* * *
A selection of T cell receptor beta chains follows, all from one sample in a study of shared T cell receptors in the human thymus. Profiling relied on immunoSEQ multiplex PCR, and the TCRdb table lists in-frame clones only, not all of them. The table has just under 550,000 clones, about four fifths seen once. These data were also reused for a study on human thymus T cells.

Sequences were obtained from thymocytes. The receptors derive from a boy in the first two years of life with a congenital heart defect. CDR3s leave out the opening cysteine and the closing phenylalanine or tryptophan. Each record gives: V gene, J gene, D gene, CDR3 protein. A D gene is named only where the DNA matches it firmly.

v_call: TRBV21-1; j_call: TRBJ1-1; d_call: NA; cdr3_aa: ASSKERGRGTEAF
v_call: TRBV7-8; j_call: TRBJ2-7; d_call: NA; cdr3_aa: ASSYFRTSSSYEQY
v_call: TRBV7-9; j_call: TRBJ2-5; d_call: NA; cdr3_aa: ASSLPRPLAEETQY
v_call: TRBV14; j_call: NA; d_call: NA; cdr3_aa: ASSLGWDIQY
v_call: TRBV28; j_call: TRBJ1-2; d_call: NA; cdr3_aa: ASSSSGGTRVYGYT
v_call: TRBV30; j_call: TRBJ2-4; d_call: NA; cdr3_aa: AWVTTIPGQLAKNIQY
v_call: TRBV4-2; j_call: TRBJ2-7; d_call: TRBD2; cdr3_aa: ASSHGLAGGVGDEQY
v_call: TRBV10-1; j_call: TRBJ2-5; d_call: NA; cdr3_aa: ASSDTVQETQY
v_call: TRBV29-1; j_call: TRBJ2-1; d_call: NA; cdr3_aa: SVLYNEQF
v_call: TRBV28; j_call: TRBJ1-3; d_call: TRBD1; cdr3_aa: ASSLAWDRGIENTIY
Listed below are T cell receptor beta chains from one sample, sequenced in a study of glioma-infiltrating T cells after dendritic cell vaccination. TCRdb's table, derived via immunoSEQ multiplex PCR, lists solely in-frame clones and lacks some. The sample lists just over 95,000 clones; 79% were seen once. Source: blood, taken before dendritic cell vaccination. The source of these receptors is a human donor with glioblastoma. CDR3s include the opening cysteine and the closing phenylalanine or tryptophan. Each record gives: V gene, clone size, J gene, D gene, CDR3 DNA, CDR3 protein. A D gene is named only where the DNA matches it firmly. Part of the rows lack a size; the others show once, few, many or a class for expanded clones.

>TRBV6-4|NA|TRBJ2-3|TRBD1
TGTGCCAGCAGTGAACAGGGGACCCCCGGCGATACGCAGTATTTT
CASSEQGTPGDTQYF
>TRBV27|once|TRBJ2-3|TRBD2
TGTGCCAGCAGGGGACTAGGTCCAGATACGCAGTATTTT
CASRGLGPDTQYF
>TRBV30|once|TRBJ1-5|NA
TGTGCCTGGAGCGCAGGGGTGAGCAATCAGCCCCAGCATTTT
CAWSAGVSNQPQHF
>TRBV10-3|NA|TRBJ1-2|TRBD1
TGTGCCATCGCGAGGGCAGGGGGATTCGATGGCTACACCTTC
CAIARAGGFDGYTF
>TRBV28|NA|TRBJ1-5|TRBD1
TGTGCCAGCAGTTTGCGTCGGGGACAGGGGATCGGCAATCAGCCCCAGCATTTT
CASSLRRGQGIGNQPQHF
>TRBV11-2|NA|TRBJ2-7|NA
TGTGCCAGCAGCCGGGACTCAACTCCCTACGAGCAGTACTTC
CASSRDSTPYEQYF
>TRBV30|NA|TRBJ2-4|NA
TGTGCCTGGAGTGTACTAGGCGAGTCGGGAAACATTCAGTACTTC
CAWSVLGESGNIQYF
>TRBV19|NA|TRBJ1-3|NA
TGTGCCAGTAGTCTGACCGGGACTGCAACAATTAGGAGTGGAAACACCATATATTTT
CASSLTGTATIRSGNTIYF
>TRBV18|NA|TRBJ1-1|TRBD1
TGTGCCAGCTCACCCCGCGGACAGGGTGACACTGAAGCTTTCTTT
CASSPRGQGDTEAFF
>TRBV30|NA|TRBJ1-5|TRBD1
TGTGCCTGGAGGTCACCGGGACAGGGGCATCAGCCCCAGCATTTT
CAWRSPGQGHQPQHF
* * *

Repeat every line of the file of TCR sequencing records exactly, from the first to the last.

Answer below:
A selection of T cell receptor beta chains follows, all from one sample in a study of shared T cell receptors in the human thymus. Profiling relied on immunoSEQ multiplex PCR, and the TCRdb table lists in-frame clones only, not all of them. The table has just under 550,000 clones, about four fifths seen once. These data were also reused for a study on human thymus T cells.

Sequences were obtained from thymocytes. The receptors derive from a boy in the first two years of life with a congenital heart defect. CDR3s leave out the opening cysteine and the closing phenylalanine or tryptophan. Each record gives: V gene, J gene, D gene, CDR3 protein. A D gene is named only where the DNA matches it firmly.

v_call: TRBV21-1; j_call: TRBJ1-1; d_call: NA; cdr3_aa: ASSKERGRGTEAF
v_call: TRBV7-8; j_call: TRBJ2-7; d_call: NA; cdr3_aa: ASSYFRTSSSYEQY
v_call: TRBV7-9; j_call: TRBJ2-5; d_call: NA; cdr3_aa: ASSLPRPLAEETQY
v_call: TRBV14; j_call: NA; d_call: NA; cdr3_aa: ASSLGWDIQY
v_call: TRBV28; j_call: TRBJ1-2; d_call: NA; cdr3_aa: ASSSSGGTRVYGYT
v_call: TRBV30; j_call: TRBJ2-4; d_call: NA; cdr3_aa: AWVTTIPGQLAKNIQY
v_call: TRBV4-2; j_call: TRBJ2-7; d_call: TRBD2; cdr3_aa: ASSHGLAGGVGDEQY
v_call: TRBV10-1; j_call: TRBJ2-5; d_call: NA; cdr3_aa: ASSDTVQETQY
v_call: TRBV29-1; j_call: TRBJ2-1; d_call: NA; cdr3_aa: SVLYNEQF
v_call: TRBV28; j_call: TRBJ1-3; d_call: TRBD1; cdr3_aa: ASSLAWDRGIENTIY
Listed below are T cell receptor beta chains from one sample, sequenced in a study of glioma-infiltrating T cells after dendritic cell vaccination. TCRdb's table, derived via immunoSEQ multiplex PCR, lists solely in-frame clones and lacks some. The sample lists just over 95,000 clones; 79% were seen once. Source: blood, taken before dendritic cell vaccination. The source of these receptors is a human donor with glioblastoma. CDR3s include the opening cysteine and the closing phenylalanine or tryptophan. Each record gives: V gene, clone size, J gene, D gene, CDR3 DNA, CDR3 protein. A D gene is named only where the DNA matches it firmly. Part of the rows lack a size; the others show once, few, many or a class for expanded clones.

>TRBV6-4|NA|TRBJ2-3|TRBD1
TGTGCCAGCAGTGAACAGGGGACCCCCGGCGATACGCAGTATTTT
CASSEQGTPGDTQYF
>TRBV27|once|TRBJ2-3|TRBD2
TGTGCCAGCAGGGGACTAGGTCCAGATACGCAGTATTTT
CASRGLGPDTQYF
>TRBV30|once|TRBJ1-5|NA
TGTGCCTGGAGCGCAGGGGTGAGCAATCAGCCCCAGCATTTT
CAWSAGVSNQPQHF
>TRBV10-3|NA|TRBJ1-2|TRBD1
TGTGCCATCGCGAGGGCAGGGGGATTCGATGGCTACACCTTC
CAIARAGGFDGYTF
>TRBV28|NA|TRBJ1-5|TRBD1
TGTGCCAGCAGTTTGCGTCGGGGACAGGGGATCGGCAATCAGCCCCAGCATTTT
CASSLRRGQGIGNQPQHF
>TRBV11-2|NA|TRBJ2-7|NA
TGTGCCAGCAGCCGGGACTCAACTCCCTACGAGCAGTACTTC
CASSRDSTPYEQYF
>TRBV30|NA|TRBJ2-4|NA
TGTGCCTGGAGTGTACTAGGCGAGTCGGGAAACATTCAGTACTTC
CAWSVLGESGNIQYF
>TRBV19|NA|TRBJ1-3|NA
TGTGCCAGTAGTCTGACCGGGACTGCAACAATTAGGAGTGGAAACACCATATATTTT
CASSLTGTATIRSGNTIYF
>TRBV18|NA|TRBJ1-1|TRBD1
TGTGCCAGCTCACCCCGCGGACAGGGTGACACTGAAGCTTTCTTT
CASSPRGQGDTEAFF
>TRBV30|NA|TRBJ1-5|TRBD1
TGTGCCTGGAGGTCACCGGGACAGGGGCATCAGCCCCAGCATTTT
CAWRSPGQGHQPQHF